July 28, 2014
Special Summit Series: Turkey and NATO
By Ross Wilson
Turkey's relationship with NATO is important because the regional agenda is fluid and uncertain, and none of NATO's security concerns looms larger today than the turmoil on the Alliance's southeastern flank, especially Syria and Iraq.
The situation in Syria that in 2012 led NATO to dispatch Patriot missile batteries to Turkey, now looks like more of a chronic ache than an immediate threat. Assad, disorder, and human suffering seem like unpleasant facts of life that will endure in Syria. But for Turks, smuggling and low-level violence along the border are common – and destabilizing. In addition, accommodating over one million refugees poses myriad costs to Turkey. No less important, the Syrian leadership of the Kurdistan Workers Party (PKK) terrorist group remains the stridently anti-Turkish outlier at a time when leaders of Iraq's and Turkey's own Kurds are looking for accommodation with Ankara.
And Syria's disorders have metastasized across the border into Iraq. If Turks have lost their neuralgia about Iraqi Kurdish independence, they regard with greater alarm – as should we – the well-organized, well-funded, and ruthlessly violent militants of the Islamic State of Iraq and Syria (ISIS). Now the self-styled "Islamic State," this group, with which Turkey may have had some dalliance, seeks to upend a 100 year-old political, economic, social, and religious order in the broader Middle East – a goal whose accomplishment would pose grave dangers to transatlantic and global peace and prosperity. Adding to this bleak picture are fighting between Israelis and Palestinians and uncertainty about the Iran nuclear stalemate and that country's role in the region.
Though Turkey plays a key regional role, compromised ties with Europe and Washington have gotten cooperation off track. All sides need to remedy this, and US leadership will be critical. Whatever decision gets made about extending the deployment of the Patriot batteries (and their rationale has been overtaken by events) and however Erdoğan and NATO leaders relate to one another, NATO's and Turkey's priorities should be to demonstrate a commitment to one another and to security along the NATO/Turkish southeastern front.
Competing thoughts about Erdoğan, Turkey, and the West will muddy that conversation.
Many Americans and Europeans believe that Turkish authorities may have colluded with Sunni terrorists now ranging across Syria and Iraq, including those associated with ISIS. For Washington, Ankara's dialogue with the Iraqi Kurds, itself a fruit of US policy in the Bush Administration, seems to add to Iraq's division and weakness. Palaver with the Chinese on a missile defense system has aggravated many. No less important is discomfort with authoritarianism and anti-Western rhetoric in Turkey – and with the underestimation of that discomfort by leaders in Ankara.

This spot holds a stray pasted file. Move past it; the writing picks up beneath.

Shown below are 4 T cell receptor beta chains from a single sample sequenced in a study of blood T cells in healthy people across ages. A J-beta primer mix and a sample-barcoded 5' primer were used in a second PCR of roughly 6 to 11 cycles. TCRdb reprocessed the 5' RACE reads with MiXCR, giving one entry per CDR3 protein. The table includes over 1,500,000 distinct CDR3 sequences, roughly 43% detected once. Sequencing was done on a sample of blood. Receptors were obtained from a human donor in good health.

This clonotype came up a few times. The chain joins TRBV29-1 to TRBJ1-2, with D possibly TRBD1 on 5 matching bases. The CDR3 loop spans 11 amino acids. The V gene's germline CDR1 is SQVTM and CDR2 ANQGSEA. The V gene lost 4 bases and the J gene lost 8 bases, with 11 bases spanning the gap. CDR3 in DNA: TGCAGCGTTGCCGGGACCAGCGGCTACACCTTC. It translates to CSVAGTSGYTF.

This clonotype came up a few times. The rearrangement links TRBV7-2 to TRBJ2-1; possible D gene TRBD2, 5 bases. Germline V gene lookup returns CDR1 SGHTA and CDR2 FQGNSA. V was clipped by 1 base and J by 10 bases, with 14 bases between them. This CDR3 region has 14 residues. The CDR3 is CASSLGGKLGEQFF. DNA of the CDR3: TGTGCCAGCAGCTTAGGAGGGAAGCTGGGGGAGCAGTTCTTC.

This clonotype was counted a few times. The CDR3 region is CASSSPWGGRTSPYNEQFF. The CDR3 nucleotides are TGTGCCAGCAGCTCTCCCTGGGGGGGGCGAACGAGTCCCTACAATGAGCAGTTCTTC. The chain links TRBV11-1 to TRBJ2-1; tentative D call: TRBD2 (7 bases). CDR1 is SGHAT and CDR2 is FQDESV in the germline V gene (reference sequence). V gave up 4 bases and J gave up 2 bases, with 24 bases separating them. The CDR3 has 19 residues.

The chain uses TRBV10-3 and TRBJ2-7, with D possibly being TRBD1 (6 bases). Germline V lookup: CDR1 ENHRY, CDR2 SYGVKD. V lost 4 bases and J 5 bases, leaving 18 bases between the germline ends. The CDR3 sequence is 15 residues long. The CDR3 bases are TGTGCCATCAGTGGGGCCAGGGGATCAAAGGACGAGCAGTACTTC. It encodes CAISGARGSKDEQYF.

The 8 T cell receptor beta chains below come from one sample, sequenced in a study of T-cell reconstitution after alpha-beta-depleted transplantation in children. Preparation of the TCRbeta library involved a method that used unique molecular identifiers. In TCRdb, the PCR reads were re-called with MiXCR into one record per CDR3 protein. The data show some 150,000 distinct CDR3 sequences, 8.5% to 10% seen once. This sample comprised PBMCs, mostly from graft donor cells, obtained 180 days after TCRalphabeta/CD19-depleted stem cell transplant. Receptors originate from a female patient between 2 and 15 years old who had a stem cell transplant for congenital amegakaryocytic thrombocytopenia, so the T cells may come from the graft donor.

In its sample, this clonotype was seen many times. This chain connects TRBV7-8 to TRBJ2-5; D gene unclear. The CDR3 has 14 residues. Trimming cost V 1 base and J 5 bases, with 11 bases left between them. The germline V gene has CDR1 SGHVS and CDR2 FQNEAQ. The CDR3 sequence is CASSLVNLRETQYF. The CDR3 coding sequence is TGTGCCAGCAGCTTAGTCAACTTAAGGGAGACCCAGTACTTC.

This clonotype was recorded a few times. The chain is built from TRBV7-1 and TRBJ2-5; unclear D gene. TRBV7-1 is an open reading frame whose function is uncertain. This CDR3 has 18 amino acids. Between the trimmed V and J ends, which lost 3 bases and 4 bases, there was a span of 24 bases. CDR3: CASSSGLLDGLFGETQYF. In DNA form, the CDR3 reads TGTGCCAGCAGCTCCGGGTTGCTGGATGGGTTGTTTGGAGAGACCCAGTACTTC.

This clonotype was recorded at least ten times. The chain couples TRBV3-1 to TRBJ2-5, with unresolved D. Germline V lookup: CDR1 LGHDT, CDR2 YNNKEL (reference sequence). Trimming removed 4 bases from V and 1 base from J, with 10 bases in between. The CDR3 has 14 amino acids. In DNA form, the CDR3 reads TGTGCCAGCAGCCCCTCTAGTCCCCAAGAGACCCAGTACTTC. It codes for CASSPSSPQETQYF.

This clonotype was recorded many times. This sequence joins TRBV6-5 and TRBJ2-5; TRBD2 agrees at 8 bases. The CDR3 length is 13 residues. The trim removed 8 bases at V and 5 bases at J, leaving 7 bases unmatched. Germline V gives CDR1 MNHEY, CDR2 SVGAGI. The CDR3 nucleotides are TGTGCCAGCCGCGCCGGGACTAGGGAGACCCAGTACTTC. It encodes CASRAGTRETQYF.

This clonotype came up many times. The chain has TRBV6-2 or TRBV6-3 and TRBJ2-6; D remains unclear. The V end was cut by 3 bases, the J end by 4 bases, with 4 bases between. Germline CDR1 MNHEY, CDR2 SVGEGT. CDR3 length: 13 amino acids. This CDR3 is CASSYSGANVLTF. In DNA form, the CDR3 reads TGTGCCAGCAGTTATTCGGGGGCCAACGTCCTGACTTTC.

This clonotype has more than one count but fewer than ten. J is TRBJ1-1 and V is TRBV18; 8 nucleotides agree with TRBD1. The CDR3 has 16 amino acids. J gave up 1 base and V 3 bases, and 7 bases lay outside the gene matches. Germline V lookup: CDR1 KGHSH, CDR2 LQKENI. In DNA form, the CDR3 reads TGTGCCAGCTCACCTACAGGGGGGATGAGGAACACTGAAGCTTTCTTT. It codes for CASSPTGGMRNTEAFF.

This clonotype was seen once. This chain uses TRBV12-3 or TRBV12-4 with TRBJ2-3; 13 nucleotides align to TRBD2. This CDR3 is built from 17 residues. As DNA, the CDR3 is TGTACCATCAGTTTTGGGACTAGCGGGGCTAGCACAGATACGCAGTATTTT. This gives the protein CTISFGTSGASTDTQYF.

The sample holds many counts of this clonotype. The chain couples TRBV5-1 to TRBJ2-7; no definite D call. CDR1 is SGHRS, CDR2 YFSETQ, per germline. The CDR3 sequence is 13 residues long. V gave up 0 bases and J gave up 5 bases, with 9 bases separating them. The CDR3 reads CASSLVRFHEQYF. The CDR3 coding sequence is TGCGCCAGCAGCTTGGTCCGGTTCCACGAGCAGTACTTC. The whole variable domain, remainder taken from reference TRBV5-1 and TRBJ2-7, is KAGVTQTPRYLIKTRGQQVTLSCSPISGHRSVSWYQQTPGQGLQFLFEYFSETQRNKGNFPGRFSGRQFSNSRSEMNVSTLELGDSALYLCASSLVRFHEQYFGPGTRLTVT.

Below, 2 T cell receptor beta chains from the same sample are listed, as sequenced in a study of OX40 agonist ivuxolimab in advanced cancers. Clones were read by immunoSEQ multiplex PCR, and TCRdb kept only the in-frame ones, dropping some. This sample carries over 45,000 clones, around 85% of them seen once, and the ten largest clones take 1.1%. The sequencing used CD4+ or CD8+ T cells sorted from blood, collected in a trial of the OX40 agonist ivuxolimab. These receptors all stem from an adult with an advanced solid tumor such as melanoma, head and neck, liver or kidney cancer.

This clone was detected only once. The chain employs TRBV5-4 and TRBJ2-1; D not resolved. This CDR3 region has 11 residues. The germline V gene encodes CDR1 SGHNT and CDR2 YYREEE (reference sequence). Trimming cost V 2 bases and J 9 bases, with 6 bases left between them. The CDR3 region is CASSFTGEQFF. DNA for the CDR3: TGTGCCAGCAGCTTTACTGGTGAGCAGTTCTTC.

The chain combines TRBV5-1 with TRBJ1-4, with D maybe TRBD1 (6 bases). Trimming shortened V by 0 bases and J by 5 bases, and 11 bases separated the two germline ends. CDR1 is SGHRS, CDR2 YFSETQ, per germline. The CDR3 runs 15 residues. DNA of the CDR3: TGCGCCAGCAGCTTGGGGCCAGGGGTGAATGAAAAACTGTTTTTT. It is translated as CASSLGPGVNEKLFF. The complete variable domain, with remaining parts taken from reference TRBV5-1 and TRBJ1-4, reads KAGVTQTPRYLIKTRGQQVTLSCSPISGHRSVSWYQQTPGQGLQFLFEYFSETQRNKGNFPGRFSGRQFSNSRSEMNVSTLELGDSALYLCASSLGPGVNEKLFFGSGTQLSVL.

For their part, Turkish leaders believe that Western, especially US, leaders have been feckless and undetermined on Syria, guilty of huge mistakes in Iraq, too unwilling to challenge Israel's campaign in Gaza, and (for Europe) anti-Muslim, including on the matter of Turkey-EU relations. Exclusion from the US-EU Transatlantic Trade and Investment Partnership (TTIP) talks adds insult to injury. If, as Boyden Gray has suggested, TTIP will create the economic counterpart to NATO, then leaving Ankara out seems to undermine the security side of the house. Even Ukraine, an Alliance uniter, divides: if some in the West might tacitly accept Russia's conquest of Crimea to save pro-Western democracy in Kyiv, Ankara puts priority on the fate of Crimea's Muslims and on comity with and between Moscow and Kyiv that will ensure Russian natural gas flows freely to Istanbul.
No NATO member save the United States is more important than Turkey to the most immediate security challenges the Alliance faces today. As an Alliance and bilateral priority, the Obama Administration should renew and refocus its outreach to Ankara. Its priority should be to demonstrate Alliance security on the southeastern front and to ensure Erdoğan (or whoever is elected president) sees an important place for Turkey in and with the West. Washington and Ankara should:
• Re-energize their consultations and pursue better coordinated strategies on Syria, Iraq, Iran, Ukraine/Crimea, and other regional issues.
• Develop together a near-term plan regarding the Patriot batteries and more sustainable, longer-term arrangements that involve new Turkish capabilities and an appropriate Alliance presence.
• Work out defense technology cooperation arrangements that will help facilitate Turkish decisions on missile defense procurement that add to, rather than subtract from, the Alliance.
• Start a real conversation about relating Turkey to TTIP directly or via a bilateral US-Turkey arrangement.
These kinds of steps will reinforce the vitality of Turkey's connection to the Alliance as a driver of peace and prosperity in a region on which US and transatlantic security depends.
Ross Wilson is a non-resident senior fellow at the Atlantic Council and was US ambassador to Turkey from 2005-2008.